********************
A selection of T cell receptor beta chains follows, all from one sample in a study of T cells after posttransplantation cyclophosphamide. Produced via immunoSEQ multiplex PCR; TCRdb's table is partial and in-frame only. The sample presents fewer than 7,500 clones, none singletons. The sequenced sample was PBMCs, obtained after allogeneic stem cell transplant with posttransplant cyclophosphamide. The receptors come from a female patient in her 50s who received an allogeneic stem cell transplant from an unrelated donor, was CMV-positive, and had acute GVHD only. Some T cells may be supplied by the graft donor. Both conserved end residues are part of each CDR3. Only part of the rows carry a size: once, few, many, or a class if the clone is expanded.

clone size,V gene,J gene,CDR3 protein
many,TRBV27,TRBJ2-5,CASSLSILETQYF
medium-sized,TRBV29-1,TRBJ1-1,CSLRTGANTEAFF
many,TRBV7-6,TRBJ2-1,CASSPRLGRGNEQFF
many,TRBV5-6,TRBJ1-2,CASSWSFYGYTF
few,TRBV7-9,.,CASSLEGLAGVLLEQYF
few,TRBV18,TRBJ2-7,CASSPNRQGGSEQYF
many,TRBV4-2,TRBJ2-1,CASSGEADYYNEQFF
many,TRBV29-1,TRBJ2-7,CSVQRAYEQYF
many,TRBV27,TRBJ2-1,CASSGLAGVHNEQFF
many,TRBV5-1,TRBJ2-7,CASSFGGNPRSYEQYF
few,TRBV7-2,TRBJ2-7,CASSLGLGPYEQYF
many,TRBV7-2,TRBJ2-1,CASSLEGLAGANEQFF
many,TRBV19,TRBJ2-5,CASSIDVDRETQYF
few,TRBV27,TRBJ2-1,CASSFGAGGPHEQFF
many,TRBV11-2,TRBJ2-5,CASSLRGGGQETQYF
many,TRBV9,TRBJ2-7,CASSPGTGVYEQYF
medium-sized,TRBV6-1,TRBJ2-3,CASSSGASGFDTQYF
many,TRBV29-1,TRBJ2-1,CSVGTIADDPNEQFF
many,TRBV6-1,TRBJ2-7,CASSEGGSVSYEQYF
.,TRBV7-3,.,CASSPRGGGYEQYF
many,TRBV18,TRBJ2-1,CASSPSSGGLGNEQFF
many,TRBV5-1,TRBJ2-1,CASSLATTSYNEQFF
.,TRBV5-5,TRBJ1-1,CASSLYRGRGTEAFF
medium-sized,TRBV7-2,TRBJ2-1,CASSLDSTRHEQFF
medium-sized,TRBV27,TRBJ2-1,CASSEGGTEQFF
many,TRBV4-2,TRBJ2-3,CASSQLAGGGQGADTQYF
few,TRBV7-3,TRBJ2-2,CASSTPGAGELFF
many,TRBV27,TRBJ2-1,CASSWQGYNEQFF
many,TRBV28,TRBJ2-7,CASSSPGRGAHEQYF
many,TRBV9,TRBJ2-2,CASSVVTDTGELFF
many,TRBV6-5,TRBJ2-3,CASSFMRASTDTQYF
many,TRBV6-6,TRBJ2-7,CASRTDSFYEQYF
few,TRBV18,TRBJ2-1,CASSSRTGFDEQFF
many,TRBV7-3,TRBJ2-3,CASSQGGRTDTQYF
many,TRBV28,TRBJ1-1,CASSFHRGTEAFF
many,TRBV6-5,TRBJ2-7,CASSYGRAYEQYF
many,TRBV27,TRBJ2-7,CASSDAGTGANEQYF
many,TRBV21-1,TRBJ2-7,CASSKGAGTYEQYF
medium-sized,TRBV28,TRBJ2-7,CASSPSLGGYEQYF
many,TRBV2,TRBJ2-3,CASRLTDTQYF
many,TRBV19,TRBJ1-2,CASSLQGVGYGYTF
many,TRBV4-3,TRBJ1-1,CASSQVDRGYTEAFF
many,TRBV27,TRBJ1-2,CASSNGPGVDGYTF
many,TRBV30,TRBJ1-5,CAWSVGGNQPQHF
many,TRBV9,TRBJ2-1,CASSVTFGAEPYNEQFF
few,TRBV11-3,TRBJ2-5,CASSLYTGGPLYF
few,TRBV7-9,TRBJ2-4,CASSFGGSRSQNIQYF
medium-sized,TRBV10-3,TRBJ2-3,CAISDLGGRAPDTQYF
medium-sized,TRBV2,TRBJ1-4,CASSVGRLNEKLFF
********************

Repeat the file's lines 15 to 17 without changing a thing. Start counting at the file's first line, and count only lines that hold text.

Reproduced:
many,TRBV19,TRBJ2-5,CASSIDVDRETQYF
few,TRBV27,TRBJ2-1,CASSFGAGGPHEQFF
many,TRBV11-2,TRBJ2-5,CASSLRGGGQETQYF